Mukuru’s fees depend on the country and currency for your transfer, but all fees and rates are explained upfront and are included in your cost before booking your transfer.
Mukuru currently supports money transfers to select countries mainly in Africa. Some of the more popular currencies include:
KES Kenyan shilling
LSL Lesotho loti
MWK Malawian kwacha
MZN Mozambican metical
ZMW Zambian kwacha
NGN Nigerian naira
ZAR South African rand
What types of transfers can you make with Mukuru?
Mukuru specialises in single transfers to friends and family, whether over the phone, through the app, online or through one of its branches. You can’t set up a recurring transfer through Mukuru and it doesn’t specialise in business transfers.
You can make transfers to any of the following, depending on the country you’re sending to:
Bank account. The money will be deposited directly into the bank account you choose. You’ll need to know the SWIFT code as well. This option is currently available for all supported countries.
Cash pick-up location. You can send money to a cash pick-up location for your recipient to collect. If you choose this option, the person picking it up will need a valid photo ID on hand and the reference number. You’ll only be able to use this for transfers to Zimbabwe, Malawi, Namibia and Zambia.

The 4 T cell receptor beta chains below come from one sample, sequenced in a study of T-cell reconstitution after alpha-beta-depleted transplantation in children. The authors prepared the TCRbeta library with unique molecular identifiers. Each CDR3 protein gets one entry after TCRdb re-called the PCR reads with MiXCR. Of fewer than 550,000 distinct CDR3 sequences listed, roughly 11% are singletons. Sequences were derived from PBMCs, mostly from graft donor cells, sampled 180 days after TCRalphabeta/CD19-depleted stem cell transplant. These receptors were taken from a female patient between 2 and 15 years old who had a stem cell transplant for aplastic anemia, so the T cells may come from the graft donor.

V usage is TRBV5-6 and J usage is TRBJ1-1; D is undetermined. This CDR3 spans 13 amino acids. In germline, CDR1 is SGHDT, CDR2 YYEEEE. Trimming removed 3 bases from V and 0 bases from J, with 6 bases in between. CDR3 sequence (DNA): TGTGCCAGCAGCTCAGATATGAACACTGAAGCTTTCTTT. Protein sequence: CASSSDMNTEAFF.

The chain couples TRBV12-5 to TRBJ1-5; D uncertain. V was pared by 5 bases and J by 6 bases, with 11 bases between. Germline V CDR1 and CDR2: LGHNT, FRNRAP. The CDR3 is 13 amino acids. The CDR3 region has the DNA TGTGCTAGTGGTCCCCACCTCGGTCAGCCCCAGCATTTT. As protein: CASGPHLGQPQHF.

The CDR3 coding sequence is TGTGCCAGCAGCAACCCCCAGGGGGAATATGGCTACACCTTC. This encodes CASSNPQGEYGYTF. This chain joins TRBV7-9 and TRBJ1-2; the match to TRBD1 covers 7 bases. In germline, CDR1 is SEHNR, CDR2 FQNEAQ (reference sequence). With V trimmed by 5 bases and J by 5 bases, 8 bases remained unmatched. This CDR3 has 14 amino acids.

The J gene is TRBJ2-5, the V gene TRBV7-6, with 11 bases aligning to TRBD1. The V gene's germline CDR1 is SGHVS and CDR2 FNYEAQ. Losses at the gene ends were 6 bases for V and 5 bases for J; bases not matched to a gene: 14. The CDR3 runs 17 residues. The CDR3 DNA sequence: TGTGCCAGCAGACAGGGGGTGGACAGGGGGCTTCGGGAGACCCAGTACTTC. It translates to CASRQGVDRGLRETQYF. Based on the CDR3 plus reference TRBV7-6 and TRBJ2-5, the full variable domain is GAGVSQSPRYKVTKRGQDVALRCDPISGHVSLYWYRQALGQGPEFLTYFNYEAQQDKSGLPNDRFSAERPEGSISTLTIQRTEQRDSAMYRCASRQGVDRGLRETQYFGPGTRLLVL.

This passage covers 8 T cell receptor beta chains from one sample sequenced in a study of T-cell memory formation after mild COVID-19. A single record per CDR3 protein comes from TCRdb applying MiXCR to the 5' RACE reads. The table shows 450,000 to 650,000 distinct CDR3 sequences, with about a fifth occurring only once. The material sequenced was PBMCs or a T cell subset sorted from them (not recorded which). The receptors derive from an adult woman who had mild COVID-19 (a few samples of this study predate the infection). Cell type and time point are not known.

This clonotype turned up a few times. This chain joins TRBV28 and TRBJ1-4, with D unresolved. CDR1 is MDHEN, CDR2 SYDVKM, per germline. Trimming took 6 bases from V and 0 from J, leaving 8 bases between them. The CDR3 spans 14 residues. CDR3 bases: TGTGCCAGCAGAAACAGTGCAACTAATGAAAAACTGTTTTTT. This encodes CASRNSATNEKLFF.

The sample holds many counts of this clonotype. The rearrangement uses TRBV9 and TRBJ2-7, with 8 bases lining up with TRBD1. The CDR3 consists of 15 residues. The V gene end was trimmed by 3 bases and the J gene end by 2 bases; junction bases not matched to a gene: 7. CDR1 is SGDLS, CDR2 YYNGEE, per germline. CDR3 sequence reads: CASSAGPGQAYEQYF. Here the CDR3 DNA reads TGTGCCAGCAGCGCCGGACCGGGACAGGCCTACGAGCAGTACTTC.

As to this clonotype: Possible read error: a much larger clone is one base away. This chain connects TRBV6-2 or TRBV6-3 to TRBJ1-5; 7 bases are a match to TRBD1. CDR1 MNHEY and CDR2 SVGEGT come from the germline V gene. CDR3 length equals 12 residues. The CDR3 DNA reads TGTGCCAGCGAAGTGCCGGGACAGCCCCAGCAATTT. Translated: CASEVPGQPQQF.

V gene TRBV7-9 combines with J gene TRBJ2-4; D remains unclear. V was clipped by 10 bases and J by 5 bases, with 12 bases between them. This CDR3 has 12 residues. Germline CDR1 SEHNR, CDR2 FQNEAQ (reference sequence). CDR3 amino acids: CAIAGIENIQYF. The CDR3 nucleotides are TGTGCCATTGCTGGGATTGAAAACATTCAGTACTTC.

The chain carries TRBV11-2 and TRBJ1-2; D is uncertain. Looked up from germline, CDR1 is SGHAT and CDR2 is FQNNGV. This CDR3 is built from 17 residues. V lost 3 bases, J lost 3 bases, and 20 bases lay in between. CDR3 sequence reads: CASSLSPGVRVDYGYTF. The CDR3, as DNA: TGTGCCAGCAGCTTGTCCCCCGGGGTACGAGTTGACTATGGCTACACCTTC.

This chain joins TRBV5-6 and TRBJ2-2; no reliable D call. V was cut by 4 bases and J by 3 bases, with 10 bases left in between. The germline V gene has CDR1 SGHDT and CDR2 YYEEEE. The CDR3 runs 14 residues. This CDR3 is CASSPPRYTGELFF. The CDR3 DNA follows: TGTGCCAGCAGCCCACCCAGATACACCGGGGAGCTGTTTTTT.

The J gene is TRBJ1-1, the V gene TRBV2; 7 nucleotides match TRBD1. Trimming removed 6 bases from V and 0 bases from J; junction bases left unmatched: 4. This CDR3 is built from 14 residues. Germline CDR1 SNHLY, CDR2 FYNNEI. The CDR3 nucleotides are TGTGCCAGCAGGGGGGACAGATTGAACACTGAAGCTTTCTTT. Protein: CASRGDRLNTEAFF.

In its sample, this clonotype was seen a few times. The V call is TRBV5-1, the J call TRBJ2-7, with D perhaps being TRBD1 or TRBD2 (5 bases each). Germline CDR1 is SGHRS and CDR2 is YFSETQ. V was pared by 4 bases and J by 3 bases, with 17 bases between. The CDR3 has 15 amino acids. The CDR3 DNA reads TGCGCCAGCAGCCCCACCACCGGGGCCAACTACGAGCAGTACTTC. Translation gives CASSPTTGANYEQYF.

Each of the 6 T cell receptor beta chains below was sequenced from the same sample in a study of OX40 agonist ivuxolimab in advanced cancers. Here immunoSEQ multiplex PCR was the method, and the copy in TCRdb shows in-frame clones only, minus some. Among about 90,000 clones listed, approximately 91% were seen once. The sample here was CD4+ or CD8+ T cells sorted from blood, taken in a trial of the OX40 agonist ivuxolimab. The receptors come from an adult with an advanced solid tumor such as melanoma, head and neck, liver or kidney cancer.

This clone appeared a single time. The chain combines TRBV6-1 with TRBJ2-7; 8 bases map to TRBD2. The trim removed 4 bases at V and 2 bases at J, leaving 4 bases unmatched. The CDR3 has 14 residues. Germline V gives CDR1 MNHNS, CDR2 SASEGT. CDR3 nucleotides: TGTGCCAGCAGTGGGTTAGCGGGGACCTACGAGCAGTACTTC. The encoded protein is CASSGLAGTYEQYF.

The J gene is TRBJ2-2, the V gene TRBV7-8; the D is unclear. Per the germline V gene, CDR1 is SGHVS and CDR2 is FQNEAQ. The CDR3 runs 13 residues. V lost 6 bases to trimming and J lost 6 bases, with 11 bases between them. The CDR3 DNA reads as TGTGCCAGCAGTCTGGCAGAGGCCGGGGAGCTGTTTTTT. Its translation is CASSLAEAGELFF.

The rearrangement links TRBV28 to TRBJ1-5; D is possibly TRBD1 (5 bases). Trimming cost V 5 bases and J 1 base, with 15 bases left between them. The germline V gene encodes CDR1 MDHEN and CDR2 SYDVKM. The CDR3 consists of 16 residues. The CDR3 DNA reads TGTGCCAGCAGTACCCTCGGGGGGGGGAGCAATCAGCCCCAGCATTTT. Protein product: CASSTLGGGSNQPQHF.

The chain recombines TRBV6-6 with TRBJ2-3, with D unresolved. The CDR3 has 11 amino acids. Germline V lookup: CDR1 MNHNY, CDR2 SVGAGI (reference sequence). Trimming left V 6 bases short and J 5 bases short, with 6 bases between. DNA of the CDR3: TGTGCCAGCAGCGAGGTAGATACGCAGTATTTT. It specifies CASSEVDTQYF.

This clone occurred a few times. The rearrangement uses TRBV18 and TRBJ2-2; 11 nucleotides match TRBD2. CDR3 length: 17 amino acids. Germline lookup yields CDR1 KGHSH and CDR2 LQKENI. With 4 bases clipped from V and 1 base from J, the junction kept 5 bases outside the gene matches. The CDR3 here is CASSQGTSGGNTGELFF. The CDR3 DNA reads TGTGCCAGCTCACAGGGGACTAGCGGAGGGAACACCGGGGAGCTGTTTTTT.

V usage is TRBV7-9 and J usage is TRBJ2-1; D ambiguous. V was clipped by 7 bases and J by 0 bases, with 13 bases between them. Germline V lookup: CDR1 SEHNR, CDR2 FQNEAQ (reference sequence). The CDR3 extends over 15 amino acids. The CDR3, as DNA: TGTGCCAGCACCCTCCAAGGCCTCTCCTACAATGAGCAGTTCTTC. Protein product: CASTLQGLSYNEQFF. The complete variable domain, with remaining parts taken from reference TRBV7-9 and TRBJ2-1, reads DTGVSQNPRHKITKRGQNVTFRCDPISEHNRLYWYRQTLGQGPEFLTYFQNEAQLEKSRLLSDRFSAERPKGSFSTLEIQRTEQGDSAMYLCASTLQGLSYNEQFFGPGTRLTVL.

Mobile wallet. Send to your recipient’s smartphone wallet. This option is helpful if your recipient doesn’t have a bank account and isn’t near a cash pick-up location. You can use it in Zimbabwe, Malawi and Mozambique.
Top-up card collection. This is used when you want to send money directly to your recipient’s card. You’ll need their card number and address. This is currently only available in Zimbabwe.
How long does a transfer with Mukuru take?
Once a debit or credit card has been verified, transfers are instant, much the same as paying with cash. Transfers from a bank account will typically arrive the next business day.
What payment methods does Mukuru accept?
The supported payment methods vary depending on where you are in the world, but from Europe, you’ll be able to pay through a bank transfer or by debit or credit card.